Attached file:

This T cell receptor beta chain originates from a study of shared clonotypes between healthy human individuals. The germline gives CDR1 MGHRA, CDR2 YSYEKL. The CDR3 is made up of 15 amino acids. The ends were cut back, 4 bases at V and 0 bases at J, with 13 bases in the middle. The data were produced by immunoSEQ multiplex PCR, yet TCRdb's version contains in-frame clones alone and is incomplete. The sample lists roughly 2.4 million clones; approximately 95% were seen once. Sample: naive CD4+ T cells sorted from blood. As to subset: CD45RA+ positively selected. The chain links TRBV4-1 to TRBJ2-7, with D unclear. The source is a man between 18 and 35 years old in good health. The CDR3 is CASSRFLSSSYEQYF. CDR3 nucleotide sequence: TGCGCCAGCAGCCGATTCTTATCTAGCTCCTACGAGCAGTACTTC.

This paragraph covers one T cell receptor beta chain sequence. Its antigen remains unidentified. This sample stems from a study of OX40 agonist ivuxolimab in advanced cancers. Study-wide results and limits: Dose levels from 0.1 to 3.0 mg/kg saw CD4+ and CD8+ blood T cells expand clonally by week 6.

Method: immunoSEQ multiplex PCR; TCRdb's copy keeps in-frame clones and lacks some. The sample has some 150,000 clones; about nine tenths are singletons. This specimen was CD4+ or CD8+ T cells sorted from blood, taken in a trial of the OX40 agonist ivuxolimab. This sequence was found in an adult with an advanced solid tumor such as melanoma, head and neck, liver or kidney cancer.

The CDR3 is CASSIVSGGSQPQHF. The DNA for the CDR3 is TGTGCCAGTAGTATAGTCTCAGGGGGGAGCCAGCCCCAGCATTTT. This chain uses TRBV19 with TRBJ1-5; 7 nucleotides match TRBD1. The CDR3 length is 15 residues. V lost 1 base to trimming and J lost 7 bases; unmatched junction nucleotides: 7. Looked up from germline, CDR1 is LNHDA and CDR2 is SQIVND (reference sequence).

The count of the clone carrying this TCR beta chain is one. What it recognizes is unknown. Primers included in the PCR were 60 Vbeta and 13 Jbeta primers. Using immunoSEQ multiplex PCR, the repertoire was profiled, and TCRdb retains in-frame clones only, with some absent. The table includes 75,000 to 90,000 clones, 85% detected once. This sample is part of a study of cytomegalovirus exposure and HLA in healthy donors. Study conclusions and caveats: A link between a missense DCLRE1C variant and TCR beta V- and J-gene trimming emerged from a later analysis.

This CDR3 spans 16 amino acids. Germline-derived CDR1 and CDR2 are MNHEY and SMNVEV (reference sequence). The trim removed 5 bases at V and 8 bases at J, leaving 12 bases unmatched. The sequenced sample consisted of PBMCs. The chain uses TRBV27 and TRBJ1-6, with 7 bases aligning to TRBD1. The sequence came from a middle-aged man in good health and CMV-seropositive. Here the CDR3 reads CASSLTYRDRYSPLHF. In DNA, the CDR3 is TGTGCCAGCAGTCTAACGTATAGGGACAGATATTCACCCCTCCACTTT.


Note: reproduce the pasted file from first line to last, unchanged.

This T cell receptor beta chain originates from a study of shared clonotypes between healthy human individuals. The germline gives CDR1 MGHRA, CDR2 YSYEKL. The CDR3 is made up of 15 amino acids. The ends were cut back, 4 bases at V and 0 bases at J, with 13 bases in the middle. The data were produced by immunoSEQ multiplex PCR, yet TCRdb's version contains in-frame clones alone and is incomplete. The sample lists roughly 2.4 million clones; approximately 95% were seen once. Sample: naive CD4+ T cells sorted from blood. As to subset: CD45RA+ positively selected. The chain links TRBV4-1 to TRBJ2-7, with D unclear. The source is a man between 18 and 35 years old in good health. The CDR3 is CASSRFLSSSYEQYF. CDR3 nucleotide sequence: TGCGCCAGCAGCCGATTCTTATCTAGCTCCTACGAGCAGTACTTC.

This paragraph covers one T cell receptor beta chain sequence. Its antigen remains unidentified. This sample stems from a study of OX40 agonist ivuxolimab in advanced cancers. Study-wide results and limits: Dose levels from 0.1 to 3.0 mg/kg saw CD4+ and CD8+ blood T cells expand clonally by week 6.

Method: immunoSEQ multiplex PCR; TCRdb's copy keeps in-frame clones and lacks some. The sample has some 150,000 clones; about nine tenths are singletons. This specimen was CD4+ or CD8+ T cells sorted from blood, taken in a trial of the OX40 agonist ivuxolimab. This sequence was found in an adult with an advanced solid tumor such as melanoma, head and neck, liver or kidney cancer.

The CDR3 is CASSIVSGGSQPQHF. The DNA for the CDR3 is TGTGCCAGTAGTATAGTCTCAGGGGGGAGCCAGCCCCAGCATTTT. This chain uses TRBV19 with TRBJ1-5; 7 nucleotides match TRBD1. The CDR3 length is 15 residues. V lost 1 base to trimming and J lost 7 bases; unmatched junction nucleotides: 7. Looked up from germline, CDR1 is LNHDA and CDR2 is SQIVND (reference sequence).

The count of the clone carrying this TCR beta chain is one. What it recognizes is unknown. Primers included in the PCR were 60 Vbeta and 13 Jbeta primers. Using immunoSEQ multiplex PCR, the repertoire was profiled, and TCRdb retains in-frame clones only, with some absent. The table includes 75,000 to 90,000 clones, 85% detected once. This sample is part of a study of cytomegalovirus exposure and HLA in healthy donors. Study conclusions and caveats: A link between a missense DCLRE1C variant and TCR beta V- and J-gene trimming emerged from a later analysis.

This CDR3 spans 16 amino acids. Germline-derived CDR1 and CDR2 are MNHEY and SMNVEV (reference sequence). The trim removed 5 bases at V and 8 bases at J, leaving 12 bases unmatched. The sequenced sample consisted of PBMCs. The chain uses TRBV27 and TRBJ1-6, with 7 bases aligning to TRBD1. The sequence came from a middle-aged man in good health and CMV-seropositive. Here the CDR3 reads CASSLTYRDRYSPLHF. In DNA, the CDR3 is TGTGCCAGCAGTCTAACGTATAGGGACAGATATTCACCCCTCCACTTT.